Saturday, July 28, 2012

In the Garden

Woman, why weepest thou? whom seekest thou?
John 20:15

Among the most precious experiences for any believer is peaceful communion with our Savior. Through the Word and prayer we can walk and talk with Him in those quiet moments at the beginning or end of the day, or even with the noise and tumult of the workaday world swirling about us. For many such communion is most sublime when one is surrounded by the glories of God's creation, as in a beautiful garden.

C. Austin Miles
Such a moment is poignantly captured in the beloved hymn In the Garden. The text and music were composed and first published in 1912 by American pharmacist-turned-Christian music publisher C. Austin Miles (1868-1946). While the hymn presents a vision of perfect peace and contentment, it was inspired by the heart-rending experience of Mary Magdalene, related in John 19:41-42 and 20:11-18 when, while searching with broken heart for His body, she encounters Jesus at the garden sepulcher on the morning of His resurrection. Moreover, according to Miles' great-granddaughter, the song "was written on a cold, dreary day in a cold, dreary and leaky basement in New Jersey that didn't even have a window in it let alone a view of a garden."  Miles himself gave this account:
One day in March, 1912, I was seated in the dark room, where I kept my photographic equipment and organ. I drew my Bible toward me; it opened at my favorite chapter, John 20-whether by chance or inspiration let each reader decide. That meeting of Jesus and Mary had lost none of its power to charm.

As I read it that day, I seemed to be part of the scene. I became a silent witness to that dramatic moment in Mary's life, when she knelt before her Lord, and cried, "Rabboni!"

My hands were resting on the Bible while I stared at the light blue wall. As the light faded, I seemed to be standing at the entrance of a garden, looking down a gently winding path, shaded by olive branches. A woman in white, with head bowed, hand clasping her throat, as if to choke back her sobs, walked slowly into the shadows. It was Mary. As she came to the tomb, upon which she place her hand, she bent over to look in, and hurried away.

John, in flowing robe, appeared, looking at the tomb; then came Peter, who entered the tomb, followed slowly by John.

As they departed, Mary reappeared; leaning her head upon her arm at the tomb, she wept. Turning herself, she saw Jesus standing, so did I. I knew it was He. She knelt before Him, with arms outstretched and looking into His face cried "Rabboni!"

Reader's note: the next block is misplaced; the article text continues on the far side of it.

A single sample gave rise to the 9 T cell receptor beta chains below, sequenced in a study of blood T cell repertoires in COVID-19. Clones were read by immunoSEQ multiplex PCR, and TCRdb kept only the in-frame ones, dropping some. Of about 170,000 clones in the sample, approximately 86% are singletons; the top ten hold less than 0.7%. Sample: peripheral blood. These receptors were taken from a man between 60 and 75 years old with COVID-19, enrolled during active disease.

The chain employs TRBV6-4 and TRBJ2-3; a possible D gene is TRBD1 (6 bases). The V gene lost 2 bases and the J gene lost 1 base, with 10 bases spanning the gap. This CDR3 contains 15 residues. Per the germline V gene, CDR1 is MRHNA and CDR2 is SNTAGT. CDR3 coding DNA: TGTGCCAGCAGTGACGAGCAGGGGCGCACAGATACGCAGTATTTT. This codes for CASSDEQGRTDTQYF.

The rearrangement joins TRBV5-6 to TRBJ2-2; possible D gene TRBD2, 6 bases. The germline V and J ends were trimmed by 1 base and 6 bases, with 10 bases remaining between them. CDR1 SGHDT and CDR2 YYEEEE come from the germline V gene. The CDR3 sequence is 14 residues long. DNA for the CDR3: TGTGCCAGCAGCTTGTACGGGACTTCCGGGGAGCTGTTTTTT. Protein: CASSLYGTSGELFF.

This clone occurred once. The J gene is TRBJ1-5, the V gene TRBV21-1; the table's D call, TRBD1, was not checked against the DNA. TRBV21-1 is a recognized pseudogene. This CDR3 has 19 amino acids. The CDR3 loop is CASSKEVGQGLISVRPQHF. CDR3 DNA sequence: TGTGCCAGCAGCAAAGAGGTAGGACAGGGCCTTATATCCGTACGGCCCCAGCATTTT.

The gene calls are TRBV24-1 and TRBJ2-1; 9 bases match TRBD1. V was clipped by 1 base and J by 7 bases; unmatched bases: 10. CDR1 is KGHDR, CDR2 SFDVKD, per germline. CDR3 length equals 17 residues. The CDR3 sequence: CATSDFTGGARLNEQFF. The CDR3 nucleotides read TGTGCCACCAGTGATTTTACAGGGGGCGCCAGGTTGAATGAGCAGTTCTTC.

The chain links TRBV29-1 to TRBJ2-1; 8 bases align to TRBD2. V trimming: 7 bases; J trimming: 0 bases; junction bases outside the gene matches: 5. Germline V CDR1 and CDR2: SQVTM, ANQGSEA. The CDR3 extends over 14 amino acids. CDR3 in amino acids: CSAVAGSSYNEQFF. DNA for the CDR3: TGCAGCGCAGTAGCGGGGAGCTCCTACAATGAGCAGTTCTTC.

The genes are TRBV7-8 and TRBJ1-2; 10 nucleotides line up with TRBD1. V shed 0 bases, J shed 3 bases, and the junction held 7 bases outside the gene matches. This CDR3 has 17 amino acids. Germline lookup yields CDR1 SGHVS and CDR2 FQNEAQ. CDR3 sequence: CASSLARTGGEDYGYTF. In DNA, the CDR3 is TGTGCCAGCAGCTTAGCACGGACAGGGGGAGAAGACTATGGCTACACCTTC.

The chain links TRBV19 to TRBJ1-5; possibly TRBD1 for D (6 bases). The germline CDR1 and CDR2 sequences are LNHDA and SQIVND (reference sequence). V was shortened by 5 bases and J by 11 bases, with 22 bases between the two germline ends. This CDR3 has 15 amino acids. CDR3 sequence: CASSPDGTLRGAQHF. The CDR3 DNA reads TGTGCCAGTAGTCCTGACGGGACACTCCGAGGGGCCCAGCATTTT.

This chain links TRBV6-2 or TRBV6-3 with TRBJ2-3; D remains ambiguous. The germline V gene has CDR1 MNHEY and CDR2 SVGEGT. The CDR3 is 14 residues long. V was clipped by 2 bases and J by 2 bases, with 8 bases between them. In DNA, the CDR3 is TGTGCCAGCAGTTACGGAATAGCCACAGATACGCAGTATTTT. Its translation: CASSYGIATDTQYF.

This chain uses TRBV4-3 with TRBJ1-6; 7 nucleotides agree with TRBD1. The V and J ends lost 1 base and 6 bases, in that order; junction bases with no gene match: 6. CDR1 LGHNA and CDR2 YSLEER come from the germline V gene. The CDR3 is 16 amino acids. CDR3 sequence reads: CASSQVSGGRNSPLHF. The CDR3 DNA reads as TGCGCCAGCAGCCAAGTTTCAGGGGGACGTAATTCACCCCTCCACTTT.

I awakened in full light, gripping the Bible, with muscles tense and nerves vibrating. Under the inspiration of this vision I wrote as quickly as the words could be formed the poem exactly as it has since appeared. That same evening I wrote the music. (
as related in 25 Most Treasured Gospel Hymn Stories, by Kenneth W. Osbeck)
Here are the words to this simple and most comforting hymn:
I come to the garden alone
While the dew is still on the roses
And the voice I hear falling on my ear
The Son of God discloses.


And He walks with me, and He talks with me,
And He tells me I am His own;
And the joy we share as we tarry there,
None other has ever known.

He speaks, and the sound of His voice,
Is so sweet the birds hush their singing,
And the melody that He gave to me
Within my heart is ringing.


I’d stay in the garden with Him
Though the night around me be falling,
But He bids me go; through the voice of woe
His voice to me is calling.


Being from outside the Protestant music tradition, my first encounter with In the Garden came when I saw the Academy Award-winning movie Places in the Heart in 1984. In my last post, I featured the hymn Blessed Assurance, which opened that same remarkable movie. In its final scene, the congregation of a small country church in mid-1930s Texas is taking communion as the minister reads 1 Corinthians 13, and the choir strikes up In the Garden behind him. Communion is gently passed from person to person, and the viewer suddenly realizes that some of these people are living and some are dead; some were hurt or mistreated in the film's story, and others passing them communion were the ones who did the hurting or mistreating--including the last pair, the late husband of Sally Fields' character and the young black boy who had shot him in a drunken stupor and was lynched for it--and who seems to whisper "Peace of God” to him as he takes communion from the older man. It is one of the most moving scenes I've ever seen in any film, and maybe the best for conveying the power of forgiveness, as well as the truth of eternal life. Here is that scene:

In the Garden lends itself to moving solo performance as a "gospel song," as well. One of the best I've seen is by country music legend Loretta Lynn:

Yet another touching rendition is by the golden-voiced Jim Reeves, graced (appropriately enough) with lovely garden scenes:

Other fine performances available on video include those by Ella Fitzgerald, Mahalia Jackson, Alan Jackson, and Elvis Presley.

When confounded by the problems and stresses of everyday life, it's a priceless comfort to know that we can walk and talk with our Savior any time, In the Garden or anywhere else!

The Lord is my shepherd; I shall not want.
He maketh me to lie down in green pastures:
He leadeth me beside the still waters.
~ Psalm 23:1-3

1 comment:

  1. What a lovely post. And yes, our "Garden" is anywhere we seek and feel the Lord. Thank you for the reminder!